The US Patent and Trademark Office officially published a series of nine newly granted patents for Apple Inc. today. The notables within this group include one relating to Apple's QuickTime VR - which was originally filed eight years ago, Apple's iPhoto, a virtual Japanese Dictionary for OS X and an industrial design win for Apple's third generation iPod nano.
Apple Granted Patent: iPhoto
With traditional amateur film photography, the process often ended after a film roll has been developed and returned to the photographer. The photographer obtained the developed photographs in an envelope and reviewed the photographs with friends and family. Some energetic amateur photographers selected their favorite photographs and placed them into a photo album. However, most amateur photographs simply end up in a shoebox at the back of the closet. Occasionally, the shoebox was retrieved to review photos with friends and family.
Apple's introduced their solution to this problem via iPhoto in 2002. To better realize the great potential of amateur digital photography, Apple's iPhoto patent introduces an integrated system for the acquisition, organization, manipulation, and publication of digital images by amateur digital photography enthusiasts. The iPhoto system first acquires images from a number of different image sources. Images acquired in the same image importing session are marked as coming from the same conceptual film roll. Next, a user is empowered to organize and manipulate the acquired images. The images may be organized by tagging the images with informative keywords and grouping images together into conceptual photo albums. The images may be manipulated by rotating, cropping, and removing red-eye. Finally, the system of the present invention provides simple intuitive image publish systems. A selected group of images may be published in a photobook, published onto the World Wide Web, or published as individual image prints with minimal computer knowledge on the part of the user.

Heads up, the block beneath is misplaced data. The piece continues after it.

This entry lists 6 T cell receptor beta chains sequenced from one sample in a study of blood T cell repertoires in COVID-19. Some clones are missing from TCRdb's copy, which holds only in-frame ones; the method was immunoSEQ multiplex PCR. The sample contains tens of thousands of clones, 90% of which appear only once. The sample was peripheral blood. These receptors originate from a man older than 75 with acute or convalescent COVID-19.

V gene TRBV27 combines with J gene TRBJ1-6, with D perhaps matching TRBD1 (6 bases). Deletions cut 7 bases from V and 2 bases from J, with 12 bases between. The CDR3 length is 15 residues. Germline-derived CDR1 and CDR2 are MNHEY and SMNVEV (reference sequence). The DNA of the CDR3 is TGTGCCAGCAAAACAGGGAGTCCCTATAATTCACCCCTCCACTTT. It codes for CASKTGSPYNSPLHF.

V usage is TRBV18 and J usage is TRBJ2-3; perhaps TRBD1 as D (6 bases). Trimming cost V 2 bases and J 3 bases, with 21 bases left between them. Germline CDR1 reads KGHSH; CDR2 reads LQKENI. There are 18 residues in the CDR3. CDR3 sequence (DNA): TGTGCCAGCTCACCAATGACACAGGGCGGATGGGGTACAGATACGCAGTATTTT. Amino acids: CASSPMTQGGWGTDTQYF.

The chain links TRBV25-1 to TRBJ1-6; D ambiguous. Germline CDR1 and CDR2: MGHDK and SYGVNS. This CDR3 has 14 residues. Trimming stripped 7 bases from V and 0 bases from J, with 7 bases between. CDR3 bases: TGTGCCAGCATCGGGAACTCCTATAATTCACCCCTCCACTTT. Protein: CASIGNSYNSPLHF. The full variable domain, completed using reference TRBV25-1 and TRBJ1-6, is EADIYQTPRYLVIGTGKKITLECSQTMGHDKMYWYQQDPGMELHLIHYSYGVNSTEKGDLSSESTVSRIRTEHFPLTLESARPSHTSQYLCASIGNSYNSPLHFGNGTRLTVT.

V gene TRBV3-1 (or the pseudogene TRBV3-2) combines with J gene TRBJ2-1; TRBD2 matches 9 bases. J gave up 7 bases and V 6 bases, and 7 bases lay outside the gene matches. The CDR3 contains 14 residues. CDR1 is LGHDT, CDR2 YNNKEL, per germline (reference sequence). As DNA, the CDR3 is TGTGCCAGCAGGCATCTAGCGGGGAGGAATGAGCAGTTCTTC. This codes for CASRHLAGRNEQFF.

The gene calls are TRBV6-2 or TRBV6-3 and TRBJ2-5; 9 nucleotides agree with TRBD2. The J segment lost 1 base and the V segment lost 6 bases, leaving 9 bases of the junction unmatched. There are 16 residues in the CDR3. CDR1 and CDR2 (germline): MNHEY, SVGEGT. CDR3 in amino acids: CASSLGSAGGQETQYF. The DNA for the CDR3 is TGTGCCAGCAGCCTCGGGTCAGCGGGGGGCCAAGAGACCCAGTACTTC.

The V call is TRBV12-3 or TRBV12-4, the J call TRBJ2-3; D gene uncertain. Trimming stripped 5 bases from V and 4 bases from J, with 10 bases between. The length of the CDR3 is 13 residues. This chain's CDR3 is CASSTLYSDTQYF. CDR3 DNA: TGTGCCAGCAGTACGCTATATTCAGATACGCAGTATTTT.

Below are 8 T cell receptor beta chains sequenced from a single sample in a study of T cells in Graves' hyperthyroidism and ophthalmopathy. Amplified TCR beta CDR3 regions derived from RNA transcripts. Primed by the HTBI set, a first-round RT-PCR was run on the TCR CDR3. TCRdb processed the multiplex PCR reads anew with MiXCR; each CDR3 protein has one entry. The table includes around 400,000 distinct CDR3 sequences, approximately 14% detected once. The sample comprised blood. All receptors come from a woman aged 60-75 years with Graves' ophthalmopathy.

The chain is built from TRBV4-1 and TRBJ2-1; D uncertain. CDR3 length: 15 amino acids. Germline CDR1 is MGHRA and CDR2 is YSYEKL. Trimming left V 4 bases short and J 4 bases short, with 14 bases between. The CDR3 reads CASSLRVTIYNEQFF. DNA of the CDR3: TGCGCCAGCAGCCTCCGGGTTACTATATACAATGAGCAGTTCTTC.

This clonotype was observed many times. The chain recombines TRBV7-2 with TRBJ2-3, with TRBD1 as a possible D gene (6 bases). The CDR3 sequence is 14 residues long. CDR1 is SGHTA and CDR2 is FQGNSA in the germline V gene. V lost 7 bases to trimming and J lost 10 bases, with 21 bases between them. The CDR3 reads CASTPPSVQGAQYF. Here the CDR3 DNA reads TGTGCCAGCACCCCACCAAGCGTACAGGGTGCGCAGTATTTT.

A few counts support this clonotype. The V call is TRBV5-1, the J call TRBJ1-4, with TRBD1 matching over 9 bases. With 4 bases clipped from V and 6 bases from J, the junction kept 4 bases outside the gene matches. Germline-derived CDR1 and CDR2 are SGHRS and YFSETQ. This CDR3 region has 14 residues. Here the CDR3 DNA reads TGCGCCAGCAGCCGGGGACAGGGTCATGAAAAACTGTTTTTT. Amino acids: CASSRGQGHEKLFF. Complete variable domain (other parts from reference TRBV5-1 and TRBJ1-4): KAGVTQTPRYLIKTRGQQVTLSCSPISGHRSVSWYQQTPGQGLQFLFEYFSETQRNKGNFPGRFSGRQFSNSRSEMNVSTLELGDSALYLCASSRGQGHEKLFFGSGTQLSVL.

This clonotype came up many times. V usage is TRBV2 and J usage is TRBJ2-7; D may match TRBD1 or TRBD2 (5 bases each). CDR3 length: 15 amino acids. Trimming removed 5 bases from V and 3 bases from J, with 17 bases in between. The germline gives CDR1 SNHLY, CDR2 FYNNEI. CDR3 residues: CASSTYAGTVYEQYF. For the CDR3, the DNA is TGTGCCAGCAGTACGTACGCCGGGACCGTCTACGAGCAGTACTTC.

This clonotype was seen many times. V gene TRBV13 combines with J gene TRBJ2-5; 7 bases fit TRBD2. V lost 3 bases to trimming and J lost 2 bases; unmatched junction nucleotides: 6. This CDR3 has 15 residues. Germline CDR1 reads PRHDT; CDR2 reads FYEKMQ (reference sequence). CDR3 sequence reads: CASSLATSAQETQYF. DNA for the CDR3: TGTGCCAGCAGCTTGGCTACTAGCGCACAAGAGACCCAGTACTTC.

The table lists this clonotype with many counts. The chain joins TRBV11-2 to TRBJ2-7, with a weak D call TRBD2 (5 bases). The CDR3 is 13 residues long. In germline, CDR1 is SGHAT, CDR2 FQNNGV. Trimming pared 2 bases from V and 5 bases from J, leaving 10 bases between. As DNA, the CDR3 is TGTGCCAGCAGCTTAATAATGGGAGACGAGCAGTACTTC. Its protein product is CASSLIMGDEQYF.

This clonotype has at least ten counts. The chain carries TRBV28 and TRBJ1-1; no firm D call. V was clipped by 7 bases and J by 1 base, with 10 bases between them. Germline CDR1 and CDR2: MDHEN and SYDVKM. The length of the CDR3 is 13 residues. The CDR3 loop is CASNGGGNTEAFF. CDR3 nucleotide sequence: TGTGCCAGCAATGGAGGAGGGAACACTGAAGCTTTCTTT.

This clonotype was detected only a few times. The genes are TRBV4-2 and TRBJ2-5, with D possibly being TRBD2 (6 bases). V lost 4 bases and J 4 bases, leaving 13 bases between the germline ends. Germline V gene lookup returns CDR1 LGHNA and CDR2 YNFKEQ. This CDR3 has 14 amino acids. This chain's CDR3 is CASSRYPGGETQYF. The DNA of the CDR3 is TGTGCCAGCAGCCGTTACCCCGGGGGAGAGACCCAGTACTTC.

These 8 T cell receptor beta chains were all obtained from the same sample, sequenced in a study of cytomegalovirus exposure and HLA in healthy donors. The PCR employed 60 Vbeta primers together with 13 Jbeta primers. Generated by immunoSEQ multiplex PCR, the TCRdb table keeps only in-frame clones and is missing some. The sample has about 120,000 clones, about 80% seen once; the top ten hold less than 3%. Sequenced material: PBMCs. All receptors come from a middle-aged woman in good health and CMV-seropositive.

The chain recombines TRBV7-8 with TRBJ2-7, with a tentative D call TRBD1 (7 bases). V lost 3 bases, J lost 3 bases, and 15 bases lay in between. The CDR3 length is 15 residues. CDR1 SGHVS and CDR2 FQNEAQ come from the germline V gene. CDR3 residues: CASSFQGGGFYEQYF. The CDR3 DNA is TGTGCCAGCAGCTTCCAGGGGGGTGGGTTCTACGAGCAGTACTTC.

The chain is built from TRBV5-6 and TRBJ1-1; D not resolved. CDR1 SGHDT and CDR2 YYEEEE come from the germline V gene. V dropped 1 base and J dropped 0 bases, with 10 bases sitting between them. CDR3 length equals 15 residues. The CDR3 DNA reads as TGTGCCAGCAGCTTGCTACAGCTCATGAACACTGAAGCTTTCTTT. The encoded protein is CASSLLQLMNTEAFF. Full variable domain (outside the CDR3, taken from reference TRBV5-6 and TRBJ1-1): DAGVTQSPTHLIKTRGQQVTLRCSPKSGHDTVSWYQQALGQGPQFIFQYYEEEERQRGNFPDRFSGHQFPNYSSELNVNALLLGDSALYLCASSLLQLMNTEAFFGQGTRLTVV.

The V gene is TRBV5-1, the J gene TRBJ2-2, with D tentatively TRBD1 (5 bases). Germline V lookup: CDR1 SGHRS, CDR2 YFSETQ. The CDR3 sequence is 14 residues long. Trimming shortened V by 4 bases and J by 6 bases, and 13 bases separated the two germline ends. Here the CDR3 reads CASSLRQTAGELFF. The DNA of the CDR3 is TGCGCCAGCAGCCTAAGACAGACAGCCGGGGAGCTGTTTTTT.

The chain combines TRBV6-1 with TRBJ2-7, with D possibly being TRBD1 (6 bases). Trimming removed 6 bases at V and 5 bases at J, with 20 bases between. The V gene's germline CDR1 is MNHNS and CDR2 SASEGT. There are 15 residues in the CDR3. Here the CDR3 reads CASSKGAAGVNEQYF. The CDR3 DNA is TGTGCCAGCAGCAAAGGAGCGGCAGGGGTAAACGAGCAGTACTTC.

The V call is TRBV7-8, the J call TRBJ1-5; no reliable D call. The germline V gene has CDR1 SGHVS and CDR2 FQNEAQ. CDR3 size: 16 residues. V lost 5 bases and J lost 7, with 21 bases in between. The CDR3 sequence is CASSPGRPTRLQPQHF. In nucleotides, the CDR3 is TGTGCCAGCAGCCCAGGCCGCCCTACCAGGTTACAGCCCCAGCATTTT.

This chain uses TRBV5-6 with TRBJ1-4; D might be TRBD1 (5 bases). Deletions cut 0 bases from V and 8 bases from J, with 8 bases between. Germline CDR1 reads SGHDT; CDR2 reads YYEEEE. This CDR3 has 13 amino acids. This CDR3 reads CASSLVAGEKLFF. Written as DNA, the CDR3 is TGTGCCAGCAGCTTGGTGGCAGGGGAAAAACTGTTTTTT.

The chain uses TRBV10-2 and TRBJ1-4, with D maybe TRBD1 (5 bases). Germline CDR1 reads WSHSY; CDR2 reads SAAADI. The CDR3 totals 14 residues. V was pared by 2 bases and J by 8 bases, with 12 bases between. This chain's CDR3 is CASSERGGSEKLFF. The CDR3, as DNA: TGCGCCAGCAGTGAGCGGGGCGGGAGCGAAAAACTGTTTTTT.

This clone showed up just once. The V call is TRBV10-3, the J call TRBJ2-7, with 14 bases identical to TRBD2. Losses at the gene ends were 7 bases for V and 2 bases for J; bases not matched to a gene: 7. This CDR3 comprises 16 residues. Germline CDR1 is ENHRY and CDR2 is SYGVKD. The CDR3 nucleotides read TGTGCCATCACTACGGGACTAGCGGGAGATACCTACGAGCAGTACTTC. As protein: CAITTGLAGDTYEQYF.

Apple's patent FIG. 4 illustrates a view of the main display screen with film roll dividers appearing between groups of images acquired into the image organization and publishing system at different times.
Apple's Image Manipulation & Publishing System Overview Covers the Following: Image Processing Flow; Image Processing Computer System; Digital Camera Image Acquisition; Other Image Acquisition Means; Image Set Grouping; Image Organization and Manipulation; Film Roll Concept; View Packing; Image Keyword Tagging; Photo Albums; Image Editing; Image Publication; Photobook Publication; Home Page Publication and Individual Print Publication.
An example of a photobook created in iPhoto – a Demolition Book.
Apple credits Glenn Reid, Aaron Disario, Tim Wasko (of Alberta Canada) and Daniel Waylonis as the inventors of Granted Patent 7,629,984, originally filed in Q4 2004. The patent does reference another related document dated Q1 2002. For more information on iPhoto print products click here.
Apple Granted Patent: QuickTime VR